Everyone's a blogger (even George Allen)

Everyone's a blogger (even George Allen)

It’s not so much a "If you can’t beat ’em, join ’em" situation. For former Virginia Senator George Allen, who lost his seat in 2006 after video of him using a racial epithet permeated the blogosphere, it’s more of a "If you get beaten to a bloodied political pulp by ’em, join ’em" deal.


Get yer daily George Allen fix by reading his blog: It’s totally inspirational.

That’s right, George Allen has a blog. A picture banner at the top scrolls through several images: the politically requisite family shot, the Southern-man’s-man NASCAR photo, one with George and wife gazing into each other’s eyes, and…wait, is that…yes, it’s the Senator with The King himself, Richard Petty! The writing, for a blog, well, it’s not too darned bad.

Allen evidently writes his own posts on georgeallen.com, which is admirable since a lot of pols hand off the task to the geekier of staff members. The tone of them is, how do you say, all over the friggin place. He can go from standard politician speak ("In no way do I wish to disparage the many honorable public servants serving on these newly created regional boards who will make important decisions to improve transportation in their regions.") to a style that draws its influence from early Bill & Ted’s Excellent Adventure ("This was a most memorable day").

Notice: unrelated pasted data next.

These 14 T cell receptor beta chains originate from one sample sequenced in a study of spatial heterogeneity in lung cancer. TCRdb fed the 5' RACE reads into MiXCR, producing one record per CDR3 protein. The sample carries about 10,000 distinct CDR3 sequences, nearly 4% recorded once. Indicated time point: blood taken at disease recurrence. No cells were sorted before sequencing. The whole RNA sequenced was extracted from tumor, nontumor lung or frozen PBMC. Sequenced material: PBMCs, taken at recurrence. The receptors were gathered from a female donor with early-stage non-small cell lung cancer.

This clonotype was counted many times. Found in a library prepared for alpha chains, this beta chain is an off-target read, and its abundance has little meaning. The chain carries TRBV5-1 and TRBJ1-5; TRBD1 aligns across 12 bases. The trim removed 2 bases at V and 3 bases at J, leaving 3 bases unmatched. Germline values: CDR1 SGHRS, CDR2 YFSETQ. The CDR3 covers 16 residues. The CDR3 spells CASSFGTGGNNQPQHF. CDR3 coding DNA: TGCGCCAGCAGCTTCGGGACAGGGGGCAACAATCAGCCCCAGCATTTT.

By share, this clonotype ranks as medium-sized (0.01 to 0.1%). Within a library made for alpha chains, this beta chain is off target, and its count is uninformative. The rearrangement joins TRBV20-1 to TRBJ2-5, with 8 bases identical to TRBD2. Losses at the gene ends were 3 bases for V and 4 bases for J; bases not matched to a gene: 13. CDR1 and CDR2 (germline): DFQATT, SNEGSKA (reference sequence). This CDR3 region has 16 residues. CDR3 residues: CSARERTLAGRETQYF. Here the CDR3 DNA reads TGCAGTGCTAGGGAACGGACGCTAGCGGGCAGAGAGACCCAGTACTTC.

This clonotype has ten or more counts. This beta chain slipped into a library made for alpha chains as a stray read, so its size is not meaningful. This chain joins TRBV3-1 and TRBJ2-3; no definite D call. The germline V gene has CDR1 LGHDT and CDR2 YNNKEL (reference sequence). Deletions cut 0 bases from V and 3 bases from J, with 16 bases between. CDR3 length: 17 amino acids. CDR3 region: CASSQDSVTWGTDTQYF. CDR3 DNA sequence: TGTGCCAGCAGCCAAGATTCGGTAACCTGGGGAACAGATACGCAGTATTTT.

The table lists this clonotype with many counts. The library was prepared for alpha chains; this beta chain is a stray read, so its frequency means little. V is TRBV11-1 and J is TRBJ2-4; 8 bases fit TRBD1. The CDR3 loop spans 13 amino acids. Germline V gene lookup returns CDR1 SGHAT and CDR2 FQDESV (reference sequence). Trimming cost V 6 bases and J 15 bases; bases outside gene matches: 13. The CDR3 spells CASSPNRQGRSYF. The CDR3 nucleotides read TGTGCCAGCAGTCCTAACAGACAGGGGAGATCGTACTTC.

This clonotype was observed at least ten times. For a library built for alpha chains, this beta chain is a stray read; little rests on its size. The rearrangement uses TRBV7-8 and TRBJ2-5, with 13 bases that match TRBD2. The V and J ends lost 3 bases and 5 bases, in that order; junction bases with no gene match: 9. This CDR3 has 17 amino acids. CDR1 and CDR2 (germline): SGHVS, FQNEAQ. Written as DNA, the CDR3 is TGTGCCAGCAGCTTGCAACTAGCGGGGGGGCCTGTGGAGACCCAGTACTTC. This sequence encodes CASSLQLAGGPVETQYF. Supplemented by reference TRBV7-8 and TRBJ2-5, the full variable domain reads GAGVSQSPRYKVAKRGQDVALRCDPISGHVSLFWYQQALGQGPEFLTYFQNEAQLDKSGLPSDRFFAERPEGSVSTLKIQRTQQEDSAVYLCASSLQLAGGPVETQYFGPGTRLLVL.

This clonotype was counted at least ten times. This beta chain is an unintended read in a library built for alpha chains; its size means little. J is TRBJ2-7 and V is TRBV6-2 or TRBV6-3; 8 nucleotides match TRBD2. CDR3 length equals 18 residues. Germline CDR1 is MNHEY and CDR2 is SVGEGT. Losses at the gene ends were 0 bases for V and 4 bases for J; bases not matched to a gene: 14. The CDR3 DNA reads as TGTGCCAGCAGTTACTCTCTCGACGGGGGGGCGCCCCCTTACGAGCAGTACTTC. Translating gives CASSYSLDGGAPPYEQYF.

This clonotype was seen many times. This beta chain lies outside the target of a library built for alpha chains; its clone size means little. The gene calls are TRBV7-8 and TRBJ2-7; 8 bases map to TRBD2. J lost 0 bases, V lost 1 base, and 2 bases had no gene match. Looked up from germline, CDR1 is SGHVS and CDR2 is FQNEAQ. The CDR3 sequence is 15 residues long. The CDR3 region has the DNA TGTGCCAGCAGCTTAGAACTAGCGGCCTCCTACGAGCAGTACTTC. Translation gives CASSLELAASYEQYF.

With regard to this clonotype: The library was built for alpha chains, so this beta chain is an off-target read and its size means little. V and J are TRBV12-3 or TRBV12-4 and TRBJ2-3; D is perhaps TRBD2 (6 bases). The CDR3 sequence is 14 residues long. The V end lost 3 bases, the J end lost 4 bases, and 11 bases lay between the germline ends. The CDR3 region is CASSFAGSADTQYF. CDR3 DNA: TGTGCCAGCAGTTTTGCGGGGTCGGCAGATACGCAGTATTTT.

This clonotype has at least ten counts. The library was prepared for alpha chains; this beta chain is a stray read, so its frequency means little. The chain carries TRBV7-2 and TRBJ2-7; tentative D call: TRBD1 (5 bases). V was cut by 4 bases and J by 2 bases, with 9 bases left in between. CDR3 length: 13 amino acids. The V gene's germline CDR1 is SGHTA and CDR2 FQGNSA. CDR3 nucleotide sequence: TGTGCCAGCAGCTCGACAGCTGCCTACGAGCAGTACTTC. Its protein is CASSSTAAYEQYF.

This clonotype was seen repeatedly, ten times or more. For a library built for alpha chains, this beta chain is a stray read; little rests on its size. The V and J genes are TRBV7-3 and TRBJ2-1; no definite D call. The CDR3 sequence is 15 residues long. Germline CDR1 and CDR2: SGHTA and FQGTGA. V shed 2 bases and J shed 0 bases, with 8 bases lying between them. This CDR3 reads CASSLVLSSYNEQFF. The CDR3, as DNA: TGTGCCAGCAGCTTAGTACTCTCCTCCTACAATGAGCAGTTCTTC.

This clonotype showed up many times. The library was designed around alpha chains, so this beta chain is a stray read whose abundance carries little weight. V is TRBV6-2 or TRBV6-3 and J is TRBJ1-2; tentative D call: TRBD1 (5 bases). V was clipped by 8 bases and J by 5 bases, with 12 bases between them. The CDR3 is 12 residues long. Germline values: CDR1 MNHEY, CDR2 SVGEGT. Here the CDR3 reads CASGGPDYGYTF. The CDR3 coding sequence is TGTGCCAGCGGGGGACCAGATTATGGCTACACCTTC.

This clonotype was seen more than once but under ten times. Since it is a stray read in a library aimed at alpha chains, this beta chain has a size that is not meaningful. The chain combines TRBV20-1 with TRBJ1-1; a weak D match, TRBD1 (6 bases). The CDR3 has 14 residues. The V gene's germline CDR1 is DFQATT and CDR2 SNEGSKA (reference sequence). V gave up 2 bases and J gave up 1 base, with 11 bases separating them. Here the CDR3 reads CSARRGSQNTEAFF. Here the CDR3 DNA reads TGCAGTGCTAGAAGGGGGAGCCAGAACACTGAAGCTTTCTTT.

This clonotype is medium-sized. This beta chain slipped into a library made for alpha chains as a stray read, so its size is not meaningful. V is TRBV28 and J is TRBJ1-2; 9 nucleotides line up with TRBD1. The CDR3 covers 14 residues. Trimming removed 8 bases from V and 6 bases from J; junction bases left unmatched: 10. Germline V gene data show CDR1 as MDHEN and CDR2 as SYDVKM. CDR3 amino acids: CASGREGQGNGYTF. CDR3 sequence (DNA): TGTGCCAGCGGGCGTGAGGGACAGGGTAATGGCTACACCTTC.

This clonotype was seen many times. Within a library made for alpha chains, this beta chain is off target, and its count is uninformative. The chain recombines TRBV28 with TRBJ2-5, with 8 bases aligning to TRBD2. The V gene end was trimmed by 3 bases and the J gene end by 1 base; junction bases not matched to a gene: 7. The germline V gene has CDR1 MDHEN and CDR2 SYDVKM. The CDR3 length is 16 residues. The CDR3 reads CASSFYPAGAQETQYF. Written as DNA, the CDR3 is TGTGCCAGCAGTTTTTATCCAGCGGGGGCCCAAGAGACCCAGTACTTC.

Allen’s subjects range from football to the Young America’s Foundation National Conservative Student Conference, at which he spoke. But one of the most enjoyable stretches came in July, when Allen hit the road, driving through the South with his son Forrest. He doesn’t miss a chance to hand down life lessons at different stops. "After pouring rain storms, we are nearing San Antonio to see the inspirational Alamo. Crockett, Bowie and those who stood for Texas independence and freedom is truly one of the most meaningful historic moving examples for me. Lesson is —it’s not how long you live in life, but rather what you do with your time here on earth."

Oh, and also: "I observed 2 Lessons for the boys from learning re history of Texas independence…: 1. People naturally want their government close to them which understands and reflects their views, values and concerns for action, service or not. 2. It shows what happens when Mexico did not control its borders thereby allowing non-Mexicans to move in."

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